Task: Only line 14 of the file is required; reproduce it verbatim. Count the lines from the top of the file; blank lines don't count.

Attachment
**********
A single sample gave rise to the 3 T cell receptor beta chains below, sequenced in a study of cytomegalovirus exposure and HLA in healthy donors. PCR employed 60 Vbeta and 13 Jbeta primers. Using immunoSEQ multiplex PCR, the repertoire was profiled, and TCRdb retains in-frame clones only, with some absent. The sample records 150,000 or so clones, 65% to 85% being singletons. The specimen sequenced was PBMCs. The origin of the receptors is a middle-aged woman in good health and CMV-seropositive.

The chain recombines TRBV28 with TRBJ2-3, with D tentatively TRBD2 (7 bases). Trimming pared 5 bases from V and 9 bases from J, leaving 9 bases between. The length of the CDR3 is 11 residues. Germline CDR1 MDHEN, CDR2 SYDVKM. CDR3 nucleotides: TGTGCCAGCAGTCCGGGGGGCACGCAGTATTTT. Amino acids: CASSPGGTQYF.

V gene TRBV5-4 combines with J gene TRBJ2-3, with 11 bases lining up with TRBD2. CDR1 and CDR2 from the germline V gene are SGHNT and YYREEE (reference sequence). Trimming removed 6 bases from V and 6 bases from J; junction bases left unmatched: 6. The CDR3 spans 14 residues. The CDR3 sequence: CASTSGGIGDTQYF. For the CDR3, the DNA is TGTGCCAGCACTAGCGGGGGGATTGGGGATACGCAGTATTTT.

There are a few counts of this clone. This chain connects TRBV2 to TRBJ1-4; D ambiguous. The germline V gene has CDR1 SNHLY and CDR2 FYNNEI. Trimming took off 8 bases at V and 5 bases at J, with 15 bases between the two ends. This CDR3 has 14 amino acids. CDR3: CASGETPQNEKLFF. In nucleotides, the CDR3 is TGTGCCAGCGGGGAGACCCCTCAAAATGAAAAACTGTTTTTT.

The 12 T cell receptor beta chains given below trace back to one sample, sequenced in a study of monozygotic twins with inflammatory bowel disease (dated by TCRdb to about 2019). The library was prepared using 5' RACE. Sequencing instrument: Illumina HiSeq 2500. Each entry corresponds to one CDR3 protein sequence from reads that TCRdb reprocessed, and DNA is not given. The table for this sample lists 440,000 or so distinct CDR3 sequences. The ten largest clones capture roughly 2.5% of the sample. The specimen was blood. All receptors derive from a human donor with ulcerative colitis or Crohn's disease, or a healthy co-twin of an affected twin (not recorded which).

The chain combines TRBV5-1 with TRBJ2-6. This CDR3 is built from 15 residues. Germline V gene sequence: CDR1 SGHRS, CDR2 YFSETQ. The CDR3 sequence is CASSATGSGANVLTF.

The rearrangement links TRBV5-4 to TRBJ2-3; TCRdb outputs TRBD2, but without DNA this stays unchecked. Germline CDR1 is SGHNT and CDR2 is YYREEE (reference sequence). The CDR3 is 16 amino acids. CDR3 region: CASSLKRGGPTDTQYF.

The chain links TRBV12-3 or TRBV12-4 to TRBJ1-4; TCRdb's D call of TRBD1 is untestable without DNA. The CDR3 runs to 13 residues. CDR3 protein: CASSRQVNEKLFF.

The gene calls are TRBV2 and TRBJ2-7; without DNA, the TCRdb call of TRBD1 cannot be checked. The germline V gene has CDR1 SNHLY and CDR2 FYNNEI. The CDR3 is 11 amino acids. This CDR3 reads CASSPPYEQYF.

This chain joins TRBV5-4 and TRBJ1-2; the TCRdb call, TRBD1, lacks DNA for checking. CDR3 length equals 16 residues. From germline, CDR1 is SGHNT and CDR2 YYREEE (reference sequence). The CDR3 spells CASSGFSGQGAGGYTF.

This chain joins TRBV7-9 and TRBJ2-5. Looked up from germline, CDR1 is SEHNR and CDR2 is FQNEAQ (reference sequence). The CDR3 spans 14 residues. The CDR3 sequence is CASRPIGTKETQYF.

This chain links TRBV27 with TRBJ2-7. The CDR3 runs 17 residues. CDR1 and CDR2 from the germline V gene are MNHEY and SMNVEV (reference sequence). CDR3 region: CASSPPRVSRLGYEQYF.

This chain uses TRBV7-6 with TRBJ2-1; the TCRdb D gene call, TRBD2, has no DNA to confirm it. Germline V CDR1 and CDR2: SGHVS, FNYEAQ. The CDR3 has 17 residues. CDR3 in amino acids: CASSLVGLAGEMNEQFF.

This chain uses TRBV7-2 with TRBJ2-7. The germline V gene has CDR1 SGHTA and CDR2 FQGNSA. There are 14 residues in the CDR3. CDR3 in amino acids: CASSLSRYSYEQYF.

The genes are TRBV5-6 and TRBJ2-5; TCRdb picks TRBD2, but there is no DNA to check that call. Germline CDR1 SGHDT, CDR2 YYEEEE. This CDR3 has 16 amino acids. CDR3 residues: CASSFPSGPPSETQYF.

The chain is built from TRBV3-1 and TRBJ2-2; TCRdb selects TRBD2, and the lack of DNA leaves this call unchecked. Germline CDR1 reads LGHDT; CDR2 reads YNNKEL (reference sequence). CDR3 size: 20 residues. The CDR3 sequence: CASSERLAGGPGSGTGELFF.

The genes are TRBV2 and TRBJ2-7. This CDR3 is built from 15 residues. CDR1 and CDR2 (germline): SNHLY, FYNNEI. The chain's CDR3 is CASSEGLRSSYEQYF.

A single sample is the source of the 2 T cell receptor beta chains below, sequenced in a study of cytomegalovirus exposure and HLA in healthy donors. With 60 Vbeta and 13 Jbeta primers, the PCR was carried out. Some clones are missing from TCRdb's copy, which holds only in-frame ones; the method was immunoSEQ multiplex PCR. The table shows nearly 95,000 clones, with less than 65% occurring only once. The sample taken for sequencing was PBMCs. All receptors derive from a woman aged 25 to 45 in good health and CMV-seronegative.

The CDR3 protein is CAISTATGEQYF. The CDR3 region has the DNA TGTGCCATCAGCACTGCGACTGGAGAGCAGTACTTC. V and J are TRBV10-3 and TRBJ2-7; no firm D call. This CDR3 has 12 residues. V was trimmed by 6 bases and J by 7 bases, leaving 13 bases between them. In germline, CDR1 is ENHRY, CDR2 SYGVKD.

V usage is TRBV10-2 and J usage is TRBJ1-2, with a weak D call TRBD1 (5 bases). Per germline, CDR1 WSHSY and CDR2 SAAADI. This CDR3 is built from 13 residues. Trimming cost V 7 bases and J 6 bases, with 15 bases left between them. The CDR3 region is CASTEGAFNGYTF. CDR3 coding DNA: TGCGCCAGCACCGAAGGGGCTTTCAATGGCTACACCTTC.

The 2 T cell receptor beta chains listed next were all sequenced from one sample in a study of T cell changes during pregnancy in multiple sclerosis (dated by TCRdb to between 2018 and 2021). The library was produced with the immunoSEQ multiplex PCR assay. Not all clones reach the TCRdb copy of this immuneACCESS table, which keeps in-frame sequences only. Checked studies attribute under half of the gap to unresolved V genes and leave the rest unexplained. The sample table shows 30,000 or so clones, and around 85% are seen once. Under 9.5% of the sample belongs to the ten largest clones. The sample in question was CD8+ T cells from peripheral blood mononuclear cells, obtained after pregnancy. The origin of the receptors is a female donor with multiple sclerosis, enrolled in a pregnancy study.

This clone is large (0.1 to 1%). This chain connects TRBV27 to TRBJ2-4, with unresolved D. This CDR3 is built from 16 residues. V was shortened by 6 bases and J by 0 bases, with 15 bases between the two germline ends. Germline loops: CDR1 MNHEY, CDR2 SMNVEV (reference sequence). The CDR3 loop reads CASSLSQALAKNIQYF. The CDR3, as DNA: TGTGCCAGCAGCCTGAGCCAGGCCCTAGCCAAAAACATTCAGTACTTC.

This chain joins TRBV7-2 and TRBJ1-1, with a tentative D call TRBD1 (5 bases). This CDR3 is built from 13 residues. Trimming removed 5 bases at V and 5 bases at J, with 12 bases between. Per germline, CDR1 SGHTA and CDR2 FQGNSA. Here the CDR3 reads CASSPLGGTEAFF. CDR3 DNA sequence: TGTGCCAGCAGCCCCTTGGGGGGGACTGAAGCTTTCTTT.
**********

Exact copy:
This chain uses TRBV7-2 with TRBJ2-7. The germline V gene has CDR1 SGHTA and CDR2 FQGNSA. There are 14 residues in the CDR3. CDR3 in amino acids: CASSLSRYSYEQYF.